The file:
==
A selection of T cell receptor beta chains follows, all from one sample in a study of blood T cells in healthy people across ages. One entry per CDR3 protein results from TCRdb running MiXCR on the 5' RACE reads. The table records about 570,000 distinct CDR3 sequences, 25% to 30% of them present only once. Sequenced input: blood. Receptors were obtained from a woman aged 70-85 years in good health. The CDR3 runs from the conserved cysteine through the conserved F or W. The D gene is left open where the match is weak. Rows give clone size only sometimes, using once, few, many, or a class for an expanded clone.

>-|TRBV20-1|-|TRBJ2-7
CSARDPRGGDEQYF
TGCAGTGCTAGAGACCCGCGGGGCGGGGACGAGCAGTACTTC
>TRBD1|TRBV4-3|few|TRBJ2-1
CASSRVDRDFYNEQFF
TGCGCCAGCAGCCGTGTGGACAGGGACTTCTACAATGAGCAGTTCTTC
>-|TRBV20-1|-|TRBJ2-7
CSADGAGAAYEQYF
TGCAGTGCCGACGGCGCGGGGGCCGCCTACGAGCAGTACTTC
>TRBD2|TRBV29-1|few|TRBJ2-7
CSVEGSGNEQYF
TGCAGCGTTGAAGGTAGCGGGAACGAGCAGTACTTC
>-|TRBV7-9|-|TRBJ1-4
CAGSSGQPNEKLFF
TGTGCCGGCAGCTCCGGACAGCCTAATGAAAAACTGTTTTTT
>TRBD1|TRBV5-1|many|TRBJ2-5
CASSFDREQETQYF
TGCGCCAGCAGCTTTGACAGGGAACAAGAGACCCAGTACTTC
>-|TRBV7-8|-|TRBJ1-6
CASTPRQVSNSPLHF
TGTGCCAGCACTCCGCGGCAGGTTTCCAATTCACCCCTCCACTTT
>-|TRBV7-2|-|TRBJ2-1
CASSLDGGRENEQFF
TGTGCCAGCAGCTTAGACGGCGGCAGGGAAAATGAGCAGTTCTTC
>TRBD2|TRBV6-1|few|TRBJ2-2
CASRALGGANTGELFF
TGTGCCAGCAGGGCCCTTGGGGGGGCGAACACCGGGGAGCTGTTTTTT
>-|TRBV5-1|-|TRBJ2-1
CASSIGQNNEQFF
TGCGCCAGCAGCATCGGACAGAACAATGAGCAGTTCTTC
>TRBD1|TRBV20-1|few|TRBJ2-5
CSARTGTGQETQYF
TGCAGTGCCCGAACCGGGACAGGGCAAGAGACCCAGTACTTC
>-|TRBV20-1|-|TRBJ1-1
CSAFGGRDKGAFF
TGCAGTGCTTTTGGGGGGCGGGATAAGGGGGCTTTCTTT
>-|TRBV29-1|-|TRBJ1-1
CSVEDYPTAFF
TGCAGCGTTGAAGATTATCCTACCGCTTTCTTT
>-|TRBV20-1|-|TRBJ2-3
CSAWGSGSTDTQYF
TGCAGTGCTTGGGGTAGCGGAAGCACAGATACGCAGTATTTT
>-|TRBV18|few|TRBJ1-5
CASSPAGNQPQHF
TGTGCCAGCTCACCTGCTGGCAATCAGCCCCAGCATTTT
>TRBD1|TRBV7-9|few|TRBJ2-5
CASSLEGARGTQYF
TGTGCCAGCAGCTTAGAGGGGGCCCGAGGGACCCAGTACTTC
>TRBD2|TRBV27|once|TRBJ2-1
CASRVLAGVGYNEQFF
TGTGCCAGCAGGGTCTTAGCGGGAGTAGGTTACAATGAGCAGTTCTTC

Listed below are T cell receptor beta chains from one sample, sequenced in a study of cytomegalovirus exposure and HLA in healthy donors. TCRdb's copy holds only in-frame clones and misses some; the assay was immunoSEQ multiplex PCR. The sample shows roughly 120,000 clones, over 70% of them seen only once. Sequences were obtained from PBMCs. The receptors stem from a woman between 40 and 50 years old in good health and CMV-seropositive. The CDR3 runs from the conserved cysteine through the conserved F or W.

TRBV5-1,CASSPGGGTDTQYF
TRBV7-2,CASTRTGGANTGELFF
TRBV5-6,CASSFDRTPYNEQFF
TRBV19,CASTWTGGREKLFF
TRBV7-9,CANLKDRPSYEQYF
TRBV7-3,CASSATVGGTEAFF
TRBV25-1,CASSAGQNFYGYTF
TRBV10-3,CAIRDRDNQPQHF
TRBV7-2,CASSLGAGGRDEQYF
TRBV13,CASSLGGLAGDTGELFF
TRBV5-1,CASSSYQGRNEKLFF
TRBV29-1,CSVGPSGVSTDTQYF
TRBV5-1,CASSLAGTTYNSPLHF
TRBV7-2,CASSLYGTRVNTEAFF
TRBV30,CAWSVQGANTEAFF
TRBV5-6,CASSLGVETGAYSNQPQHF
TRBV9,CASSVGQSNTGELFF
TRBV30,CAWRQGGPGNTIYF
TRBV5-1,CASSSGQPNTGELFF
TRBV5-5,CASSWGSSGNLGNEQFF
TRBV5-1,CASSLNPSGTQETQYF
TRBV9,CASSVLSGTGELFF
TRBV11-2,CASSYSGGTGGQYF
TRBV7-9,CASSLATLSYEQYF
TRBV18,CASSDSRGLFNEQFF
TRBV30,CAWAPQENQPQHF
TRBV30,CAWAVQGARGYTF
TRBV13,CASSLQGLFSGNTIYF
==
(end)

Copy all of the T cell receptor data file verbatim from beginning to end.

A selection of T cell receptor beta chains follows, all from one sample in a study of blood T cells in healthy people across ages. One entry per CDR3 protein results from TCRdb running MiXCR on the 5' RACE reads. The table records about 570,000 distinct CDR3 sequences, 25% to 30% of them present only once. Sequenced input: blood. Receptors were obtained from a woman aged 70-85 years in good health. The CDR3 runs from the conserved cysteine through the conserved F or W. The D gene is left open where the match is weak. Rows give clone size only sometimes, using once, few, many, or a class for an expanded clone.

>-|TRBV20-1|-|TRBJ2-7
CSARDPRGGDEQYF
TGCAGTGCTAGAGACCCGCGGGGCGGGGACGAGCAGTACTTC
>TRBD1|TRBV4-3|few|TRBJ2-1
CASSRVDRDFYNEQFF
TGCGCCAGCAGCCGTGTGGACAGGGACTTCTACAATGAGCAGTTCTTC
>-|TRBV20-1|-|TRBJ2-7
CSADGAGAAYEQYF
TGCAGTGCCGACGGCGCGGGGGCCGCCTACGAGCAGTACTTC
>TRBD2|TRBV29-1|few|TRBJ2-7
CSVEGSGNEQYF
TGCAGCGTTGAAGGTAGCGGGAACGAGCAGTACTTC
>-|TRBV7-9|-|TRBJ1-4
CAGSSGQPNEKLFF
TGTGCCGGCAGCTCCGGACAGCCTAATGAAAAACTGTTTTTT
>TRBD1|TRBV5-1|many|TRBJ2-5
CASSFDREQETQYF
TGCGCCAGCAGCTTTGACAGGGAACAAGAGACCCAGTACTTC
>-|TRBV7-8|-|TRBJ1-6
CASTPRQVSNSPLHF
TGTGCCAGCACTCCGCGGCAGGTTTCCAATTCACCCCTCCACTTT
>-|TRBV7-2|-|TRBJ2-1
CASSLDGGRENEQFF
TGTGCCAGCAGCTTAGACGGCGGCAGGGAAAATGAGCAGTTCTTC
>TRBD2|TRBV6-1|few|TRBJ2-2
CASRALGGANTGELFF
TGTGCCAGCAGGGCCCTTGGGGGGGCGAACACCGGGGAGCTGTTTTTT
>-|TRBV5-1|-|TRBJ2-1
CASSIGQNNEQFF
TGCGCCAGCAGCATCGGACAGAACAATGAGCAGTTCTTC
>TRBD1|TRBV20-1|few|TRBJ2-5
CSARTGTGQETQYF
TGCAGTGCCCGAACCGGGACAGGGCAAGAGACCCAGTACTTC
>-|TRBV20-1|-|TRBJ1-1
CSAFGGRDKGAFF
TGCAGTGCTTTTGGGGGGCGGGATAAGGGGGCTTTCTTT
>-|TRBV29-1|-|TRBJ1-1
CSVEDYPTAFF
TGCAGCGTTGAAGATTATCCTACCGCTTTCTTT
>-|TRBV20-1|-|TRBJ2-3
CSAWGSGSTDTQYF
TGCAGTGCTTGGGGTAGCGGAAGCACAGATACGCAGTATTTT
>-|TRBV18|few|TRBJ1-5
CASSPAGNQPQHF
TGTGCCAGCTCACCTGCTGGCAATCAGCCCCAGCATTTT
>TRBD1|TRBV7-9|few|TRBJ2-5
CASSLEGARGTQYF
TGTGCCAGCAGCTTAGAGGGGGCCCGAGGGACCCAGTACTTC
>TRBD2|TRBV27|once|TRBJ2-1
CASRVLAGVGYNEQFF
TGTGCCAGCAGGGTCTTAGCGGGAGTAGGTTACAATGAGCAGTTCTTC

Listed below are T cell receptor beta chains from one sample, sequenced in a study of cytomegalovirus exposure and HLA in healthy donors. TCRdb's copy holds only in-frame clones and misses some; the assay was immunoSEQ multiplex PCR. The sample shows roughly 120,000 clones, over 70% of them seen only once. Sequences were obtained from PBMCs. The receptors stem from a woman between 40 and 50 years old in good health and CMV-seropositive. The CDR3 runs from the conserved cysteine through the conserved F or W.

TRBV5-1,CASSPGGGTDTQYF
TRBV7-2,CASTRTGGANTGELFF
TRBV5-6,CASSFDRTPYNEQFF
TRBV19,CASTWTGGREKLFF
TRBV7-9,CANLKDRPSYEQYF
TRBV7-3,CASSATVGGTEAFF
TRBV25-1,CASSAGQNFYGYTF
TRBV10-3,CAIRDRDNQPQHF
TRBV7-2,CASSLGAGGRDEQYF
TRBV13,CASSLGGLAGDTGELFF
TRBV5-1,CASSSYQGRNEKLFF
TRBV29-1,CSVGPSGVSTDTQYF
TRBV5-1,CASSLAGTTYNSPLHF
TRBV7-2,CASSLYGTRVNTEAFF
TRBV30,CAWSVQGANTEAFF
TRBV5-6,CASSLGVETGAYSNQPQHF
TRBV9,CASSVGQSNTGELFF
TRBV30,CAWRQGGPGNTIYF
TRBV5-1,CASSSGQPNTGELFF
TRBV5-5,CASSWGSSGNLGNEQFF
TRBV5-1,CASSLNPSGTQETQYF
TRBV9,CASSVLSGTGELFF
TRBV11-2,CASSYSGGTGGQYF
TRBV7-9,CASSLATLSYEQYF
TRBV18,CASSDSRGLFNEQFF
TRBV30,CAWAPQENQPQHF
TRBV30,CAWAVQGARGYTF
TRBV13,CASSLQGLFSGNTIYF